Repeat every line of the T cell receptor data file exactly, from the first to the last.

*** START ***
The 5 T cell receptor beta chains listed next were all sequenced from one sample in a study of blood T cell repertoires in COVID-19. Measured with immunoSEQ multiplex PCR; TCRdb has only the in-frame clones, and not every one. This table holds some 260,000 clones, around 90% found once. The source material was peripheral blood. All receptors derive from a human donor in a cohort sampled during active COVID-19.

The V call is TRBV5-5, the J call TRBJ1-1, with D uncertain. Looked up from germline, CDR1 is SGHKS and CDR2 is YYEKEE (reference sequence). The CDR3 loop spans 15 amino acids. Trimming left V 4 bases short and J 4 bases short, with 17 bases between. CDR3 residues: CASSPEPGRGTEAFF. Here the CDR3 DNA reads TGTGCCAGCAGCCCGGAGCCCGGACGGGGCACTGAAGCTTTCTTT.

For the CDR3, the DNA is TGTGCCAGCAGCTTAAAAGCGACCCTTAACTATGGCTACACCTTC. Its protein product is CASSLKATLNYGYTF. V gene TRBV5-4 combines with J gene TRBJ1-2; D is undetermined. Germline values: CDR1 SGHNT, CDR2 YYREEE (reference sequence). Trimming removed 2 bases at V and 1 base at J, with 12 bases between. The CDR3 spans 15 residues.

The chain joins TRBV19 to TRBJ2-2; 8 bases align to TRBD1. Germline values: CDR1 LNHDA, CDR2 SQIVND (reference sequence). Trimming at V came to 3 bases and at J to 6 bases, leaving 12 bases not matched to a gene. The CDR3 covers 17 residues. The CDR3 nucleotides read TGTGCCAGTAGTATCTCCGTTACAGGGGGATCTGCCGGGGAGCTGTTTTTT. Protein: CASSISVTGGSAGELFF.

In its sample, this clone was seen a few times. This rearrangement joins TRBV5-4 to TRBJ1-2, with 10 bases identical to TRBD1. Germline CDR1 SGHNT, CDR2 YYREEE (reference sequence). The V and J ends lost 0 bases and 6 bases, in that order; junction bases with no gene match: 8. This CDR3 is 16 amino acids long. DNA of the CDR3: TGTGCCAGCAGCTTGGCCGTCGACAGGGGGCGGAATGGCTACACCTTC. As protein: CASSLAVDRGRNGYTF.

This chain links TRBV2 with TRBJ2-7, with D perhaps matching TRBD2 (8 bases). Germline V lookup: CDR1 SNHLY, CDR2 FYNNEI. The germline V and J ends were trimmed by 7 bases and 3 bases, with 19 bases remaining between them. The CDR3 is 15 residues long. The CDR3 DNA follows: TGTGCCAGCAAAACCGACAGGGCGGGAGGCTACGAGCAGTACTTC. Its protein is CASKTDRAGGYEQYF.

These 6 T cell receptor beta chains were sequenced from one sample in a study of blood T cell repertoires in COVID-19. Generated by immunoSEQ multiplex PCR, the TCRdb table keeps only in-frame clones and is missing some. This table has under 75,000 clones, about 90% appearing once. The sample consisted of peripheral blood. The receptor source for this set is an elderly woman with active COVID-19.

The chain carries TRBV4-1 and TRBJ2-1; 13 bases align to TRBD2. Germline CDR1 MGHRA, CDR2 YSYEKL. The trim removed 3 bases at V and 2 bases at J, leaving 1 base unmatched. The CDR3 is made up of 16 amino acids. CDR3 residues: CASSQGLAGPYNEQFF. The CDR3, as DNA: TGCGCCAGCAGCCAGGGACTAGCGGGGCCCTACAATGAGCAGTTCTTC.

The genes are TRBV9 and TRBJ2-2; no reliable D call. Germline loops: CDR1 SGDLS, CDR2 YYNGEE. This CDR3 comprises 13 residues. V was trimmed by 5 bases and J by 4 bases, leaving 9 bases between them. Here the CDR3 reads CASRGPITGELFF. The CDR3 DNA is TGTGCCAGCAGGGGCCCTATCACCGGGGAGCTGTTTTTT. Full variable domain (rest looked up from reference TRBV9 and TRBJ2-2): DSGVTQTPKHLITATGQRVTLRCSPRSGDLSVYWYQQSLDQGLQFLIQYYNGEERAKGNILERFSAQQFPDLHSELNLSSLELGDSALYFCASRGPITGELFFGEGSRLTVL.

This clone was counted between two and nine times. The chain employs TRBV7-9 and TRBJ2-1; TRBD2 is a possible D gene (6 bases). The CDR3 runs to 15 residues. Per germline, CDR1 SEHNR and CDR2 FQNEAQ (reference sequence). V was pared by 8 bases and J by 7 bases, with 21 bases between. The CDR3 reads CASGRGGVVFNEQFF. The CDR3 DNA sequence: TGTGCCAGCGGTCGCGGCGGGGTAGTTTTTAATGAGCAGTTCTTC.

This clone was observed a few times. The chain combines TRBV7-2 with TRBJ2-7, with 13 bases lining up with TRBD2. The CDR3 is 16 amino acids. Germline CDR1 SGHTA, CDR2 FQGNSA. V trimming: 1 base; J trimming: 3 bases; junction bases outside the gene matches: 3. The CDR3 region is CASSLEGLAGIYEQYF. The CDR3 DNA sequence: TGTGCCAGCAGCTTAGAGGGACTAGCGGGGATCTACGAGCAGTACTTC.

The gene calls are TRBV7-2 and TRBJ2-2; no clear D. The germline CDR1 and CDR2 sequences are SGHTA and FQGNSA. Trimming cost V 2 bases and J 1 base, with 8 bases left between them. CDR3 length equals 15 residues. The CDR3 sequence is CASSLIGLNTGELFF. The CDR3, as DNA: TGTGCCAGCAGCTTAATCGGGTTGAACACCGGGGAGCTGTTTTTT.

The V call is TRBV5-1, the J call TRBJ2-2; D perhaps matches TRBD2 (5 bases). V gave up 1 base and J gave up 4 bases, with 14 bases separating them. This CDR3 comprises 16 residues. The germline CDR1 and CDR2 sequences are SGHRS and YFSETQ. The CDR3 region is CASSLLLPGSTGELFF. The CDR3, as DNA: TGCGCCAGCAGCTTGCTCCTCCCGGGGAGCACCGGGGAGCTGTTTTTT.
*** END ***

The 5 T cell receptor beta chains listed next were all sequenced from one sample in a study of blood T cell repertoires in COVID-19. Measured with immunoSEQ multiplex PCR; TCRdb has only the in-frame clones, and not every one. This table holds some 260,000 clones, around 90% found once. The source material was peripheral blood. All receptors derive from a human donor in a cohort sampled during active COVID-19.

The V call is TRBV5-5, the J call TRBJ1-1, with D uncertain. Looked up from germline, CDR1 is SGHKS and CDR2 is YYEKEE (reference sequence). The CDR3 loop spans 15 amino acids. Trimming left V 4 bases short and J 4 bases short, with 17 bases between. CDR3 residues: CASSPEPGRGTEAFF. Here the CDR3 DNA reads TGTGCCAGCAGCCCGGAGCCCGGACGGGGCACTGAAGCTTTCTTT.

For the CDR3, the DNA is TGTGCCAGCAGCTTAAAAGCGACCCTTAACTATGGCTACACCTTC. Its protein product is CASSLKATLNYGYTF. V gene TRBV5-4 combines with J gene TRBJ1-2; D is undetermined. Germline values: CDR1 SGHNT, CDR2 YYREEE (reference sequence). Trimming removed 2 bases at V and 1 base at J, with 12 bases between. The CDR3 spans 15 residues.

The chain joins TRBV19 to TRBJ2-2; 8 bases align to TRBD1. Germline values: CDR1 LNHDA, CDR2 SQIVND (reference sequence). Trimming at V came to 3 bases and at J to 6 bases, leaving 12 bases not matched to a gene. The CDR3 covers 17 residues. The CDR3 nucleotides read TGTGCCAGTAGTATCTCCGTTACAGGGGGATCTGCCGGGGAGCTGTTTTTT. Protein: CASSISVTGGSAGELFF.

In its sample, this clone was seen a few times. This rearrangement joins TRBV5-4 to TRBJ1-2, with 10 bases identical to TRBD1. Germline CDR1 SGHNT, CDR2 YYREEE (reference sequence). The V and J ends lost 0 bases and 6 bases, in that order; junction bases with no gene match: 8. This CDR3 is 16 amino acids long. DNA of the CDR3: TGTGCCAGCAGCTTGGCCGTCGACAGGGGGCGGAATGGCTACACCTTC. As protein: CASSLAVDRGRNGYTF.

This chain links TRBV2 with TRBJ2-7, with D perhaps matching TRBD2 (8 bases). Germline V lookup: CDR1 SNHLY, CDR2 FYNNEI. The germline V and J ends were trimmed by 7 bases and 3 bases, with 19 bases remaining between them. The CDR3 is 15 residues long. The CDR3 DNA follows: TGTGCCAGCAAAACCGACAGGGCGGGAGGCTACGAGCAGTACTTC. Its protein is CASKTDRAGGYEQYF.

These 6 T cell receptor beta chains were sequenced from one sample in a study of blood T cell repertoires in COVID-19. Generated by immunoSEQ multiplex PCR, the TCRdb table keeps only in-frame clones and is missing some. This table has under 75,000 clones, about 90% appearing once. The sample consisted of peripheral blood. The receptor source for this set is an elderly woman with active COVID-19.

The chain carries TRBV4-1 and TRBJ2-1; 13 bases align to TRBD2. Germline CDR1 MGHRA, CDR2 YSYEKL. The trim removed 3 bases at V and 2 bases at J, leaving 1 base unmatched. The CDR3 is made up of 16 amino acids. CDR3 residues: CASSQGLAGPYNEQFF. The CDR3, as DNA: TGCGCCAGCAGCCAGGGACTAGCGGGGCCCTACAATGAGCAGTTCTTC.

The genes are TRBV9 and TRBJ2-2; no reliable D call. Germline loops: CDR1 SGDLS, CDR2 YYNGEE. This CDR3 comprises 13 residues. V was trimmed by 5 bases and J by 4 bases, leaving 9 bases between them. Here the CDR3 reads CASRGPITGELFF. The CDR3 DNA is TGTGCCAGCAGGGGCCCTATCACCGGGGAGCTGTTTTTT. Full variable domain (rest looked up from reference TRBV9 and TRBJ2-2): DSGVTQTPKHLITATGQRVTLRCSPRSGDLSVYWYQQSLDQGLQFLIQYYNGEERAKGNILERFSAQQFPDLHSELNLSSLELGDSALYFCASRGPITGELFFGEGSRLTVL.

This clone was counted between two and nine times. The chain employs TRBV7-9 and TRBJ2-1; TRBD2 is a possible D gene (6 bases). The CDR3 runs to 15 residues. Per germline, CDR1 SEHNR and CDR2 FQNEAQ (reference sequence). V was pared by 8 bases and J by 7 bases, with 21 bases between. The CDR3 reads CASGRGGVVFNEQFF. The CDR3 DNA sequence: TGTGCCAGCGGTCGCGGCGGGGTAGTTTTTAATGAGCAGTTCTTC.

This clone was observed a few times. The chain combines TRBV7-2 with TRBJ2-7, with 13 bases lining up with TRBD2. The CDR3 is 16 amino acids. Germline CDR1 SGHTA, CDR2 FQGNSA. V trimming: 1 base; J trimming: 3 bases; junction bases outside the gene matches: 3. The CDR3 region is CASSLEGLAGIYEQYF. The CDR3 DNA sequence: TGTGCCAGCAGCTTAGAGGGACTAGCGGGGATCTACGAGCAGTACTTC.

The gene calls are TRBV7-2 and TRBJ2-2; no clear D. The germline CDR1 and CDR2 sequences are SGHTA and FQGNSA. Trimming cost V 2 bases and J 1 base, with 8 bases left between them. CDR3 length equals 15 residues. The CDR3 sequence is CASSLIGLNTGELFF. The CDR3, as DNA: TGTGCCAGCAGCTTAATCGGGTTGAACACCGGGGAGCTGTTTTTT.

The V call is TRBV5-1, the J call TRBJ2-2; D perhaps matches TRBD2 (5 bases). V gave up 1 base and J gave up 4 bases, with 14 bases separating them. This CDR3 comprises 16 residues. The germline CDR1 and CDR2 sequences are SGHRS and YFSETQ. The CDR3 region is CASSLLLPGSTGELFF. The CDR3, as DNA: TGCGCCAGCAGCTTGCTCCTCCCGGGGAGCACCGGGGAGCTGTTTTTT.